Commonwealth Fund case study on Spanish-speaking telemedicine services (MX, PH, US)

Recently released by the New York-based Commonwealth Fund health policy foundation is a case study of a new model for extending medical care in Mexico and with a variant in the US for the Spanish-speaking population. In Mexico, MedicallHome (not a typo) connects subscribers by phone and mobile app to a 24/7 national network of physicians and discounted health resources such as clinics, labs, pharmacies, in-person medical services, and hospitals. The 60-person Healthcare Contact Center, staffed by primary care doctors, psychologists, and nutritionists,  triage emergencies (press 1) to medical advice (press 2) to referrals (press 3). They also arrange in-person visits and emergency services.

MedicallHome’s model is targeted to low and middle-income Mexicans. It is primarily a direct-to-consumer offering, with subscriptions from $2 to $5/month, including travel health (60 cents for a bus trip) and low-cost insurance for students, but they also partner with private insurance, companies, and employers.  With an average of 500,000 calls per year, MedicallHome staff resolve 62 percent of cases by phone and refer the remaining cases for in-person treatment. Prescribing medications without an in-person consult is illegal in Mexico.  

The profitable MedicallHome complements the free (but overwhelmed and with long waits) national health service Seguro Popular. It also benefits from the oversupply of primary care physicians who work at multiple hospitals, clinics and private practices, and find the shift work in a call center convenient. Their parent, Salud Interactiva, built the infrastructure, IT, EHR, and worked with Telmex, the largest phone company in Mexico. They have also extended it to the Philippines as of July 2015 as Konsulta MD, a joint venture between Salud Interactiva and Globe Telecom, the Philippines’ primary telecommunications provider.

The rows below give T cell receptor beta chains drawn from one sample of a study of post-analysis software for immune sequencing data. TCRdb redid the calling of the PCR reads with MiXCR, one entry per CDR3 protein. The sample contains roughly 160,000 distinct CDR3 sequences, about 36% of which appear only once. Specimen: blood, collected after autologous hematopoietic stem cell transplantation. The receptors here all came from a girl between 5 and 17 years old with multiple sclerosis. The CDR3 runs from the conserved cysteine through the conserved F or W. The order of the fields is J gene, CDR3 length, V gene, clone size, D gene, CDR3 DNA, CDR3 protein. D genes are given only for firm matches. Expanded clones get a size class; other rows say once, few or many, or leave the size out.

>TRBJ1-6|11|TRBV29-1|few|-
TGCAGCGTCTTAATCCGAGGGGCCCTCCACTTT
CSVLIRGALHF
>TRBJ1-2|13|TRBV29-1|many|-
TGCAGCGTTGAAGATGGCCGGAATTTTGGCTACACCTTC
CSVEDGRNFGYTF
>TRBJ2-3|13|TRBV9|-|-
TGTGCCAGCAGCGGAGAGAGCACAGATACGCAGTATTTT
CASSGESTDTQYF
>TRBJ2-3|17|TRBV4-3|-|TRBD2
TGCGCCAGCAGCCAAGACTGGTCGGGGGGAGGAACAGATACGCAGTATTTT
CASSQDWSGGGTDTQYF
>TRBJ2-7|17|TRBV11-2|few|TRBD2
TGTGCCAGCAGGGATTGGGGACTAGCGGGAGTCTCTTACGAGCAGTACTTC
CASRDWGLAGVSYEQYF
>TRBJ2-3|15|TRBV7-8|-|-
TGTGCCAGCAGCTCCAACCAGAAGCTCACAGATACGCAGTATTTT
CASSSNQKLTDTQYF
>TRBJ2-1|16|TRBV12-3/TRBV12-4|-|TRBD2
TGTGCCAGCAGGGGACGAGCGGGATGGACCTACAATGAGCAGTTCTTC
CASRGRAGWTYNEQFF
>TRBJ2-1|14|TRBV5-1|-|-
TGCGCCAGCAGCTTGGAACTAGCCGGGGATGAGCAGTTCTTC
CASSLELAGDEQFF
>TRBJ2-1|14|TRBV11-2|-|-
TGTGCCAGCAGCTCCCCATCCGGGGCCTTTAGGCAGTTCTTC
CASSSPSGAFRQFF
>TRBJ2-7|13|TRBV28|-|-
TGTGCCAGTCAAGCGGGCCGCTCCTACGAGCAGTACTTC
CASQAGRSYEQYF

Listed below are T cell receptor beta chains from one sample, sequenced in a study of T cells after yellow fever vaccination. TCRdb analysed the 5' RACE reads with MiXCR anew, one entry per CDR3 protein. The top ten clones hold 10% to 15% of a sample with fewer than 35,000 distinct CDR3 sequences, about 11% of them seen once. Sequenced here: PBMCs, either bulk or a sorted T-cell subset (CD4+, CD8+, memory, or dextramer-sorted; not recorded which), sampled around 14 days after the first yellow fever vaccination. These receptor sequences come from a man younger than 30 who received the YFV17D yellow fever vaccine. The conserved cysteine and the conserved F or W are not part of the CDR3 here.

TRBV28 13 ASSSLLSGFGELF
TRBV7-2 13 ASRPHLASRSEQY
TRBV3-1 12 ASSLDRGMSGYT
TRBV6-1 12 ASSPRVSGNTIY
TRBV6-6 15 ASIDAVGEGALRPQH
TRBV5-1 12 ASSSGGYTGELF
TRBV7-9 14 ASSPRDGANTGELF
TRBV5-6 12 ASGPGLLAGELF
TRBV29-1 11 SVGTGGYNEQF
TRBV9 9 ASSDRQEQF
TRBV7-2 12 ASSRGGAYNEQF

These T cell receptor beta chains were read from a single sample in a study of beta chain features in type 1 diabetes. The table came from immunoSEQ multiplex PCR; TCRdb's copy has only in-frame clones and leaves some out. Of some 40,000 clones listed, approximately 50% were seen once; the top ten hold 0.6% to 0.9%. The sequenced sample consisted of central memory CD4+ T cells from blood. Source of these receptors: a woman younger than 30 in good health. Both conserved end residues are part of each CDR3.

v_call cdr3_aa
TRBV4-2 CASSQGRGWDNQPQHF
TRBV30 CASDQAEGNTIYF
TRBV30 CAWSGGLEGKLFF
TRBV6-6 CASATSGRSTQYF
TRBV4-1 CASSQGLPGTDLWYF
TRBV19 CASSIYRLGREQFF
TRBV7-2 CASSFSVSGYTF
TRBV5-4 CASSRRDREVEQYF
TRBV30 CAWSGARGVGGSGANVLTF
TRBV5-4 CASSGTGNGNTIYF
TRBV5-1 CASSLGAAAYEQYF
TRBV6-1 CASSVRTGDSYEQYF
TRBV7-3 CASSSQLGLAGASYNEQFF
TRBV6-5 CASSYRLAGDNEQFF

Salud’s joint venture in the US, ConsejoSano (healthy advice) is also profiled in the case study. Since ConsejoSano connects to the Mexico-based call center and not to US doctors, (more…)

Is ‘telehealth lite’ good enough for the Spanish-speaking market? (US)

Pioneering or inadequate? Mercer LLC, a major employee benefits consulting company that is part of business consulting giant Marsh & McLennan, and digital health platform developer ConsejoSano (Health Advice) recently announced a partnership where Mercer will market the ConsejoSano platform to its large base of US employers and also to the wider US Hispanic market of 54 million with at least 22 million in the workforce. Their pitch is to the group most comfortable communicating in Spanish as a primary language. The service is via phone or mobile app, and connects employees to native Spanish-speaking doctors. However, you won’t be able to visit that doctor unless you go to Mexico; they are provided via Salud Interactiva S.A. de C.V., a Mexico City-based medical services/telehealth company. Because the doctors are ex-US, they cannot refer or write a prescription, and only address questions on general health needs, mental health, nutrition and chronic disease management. Still, ConsejoSano claims a 60 percent resolution of medical needs upon the first call.

This Editor asks: What about that other 40 percent? This conceivably is a ‘first turn’ service for that Spanish-speaking person, and after you’ve built up that trust, the consult isn’t completed. Why isn’t this built with warm transfer capability to US-based assistance which can refer the person to either local in-network doctors, a telehealth doctor in their employee insurance network or other assistive services? Is this a good-looking glass-half-full for the Spanish-primary speaking population? Mobile Strategies 360, Mercer release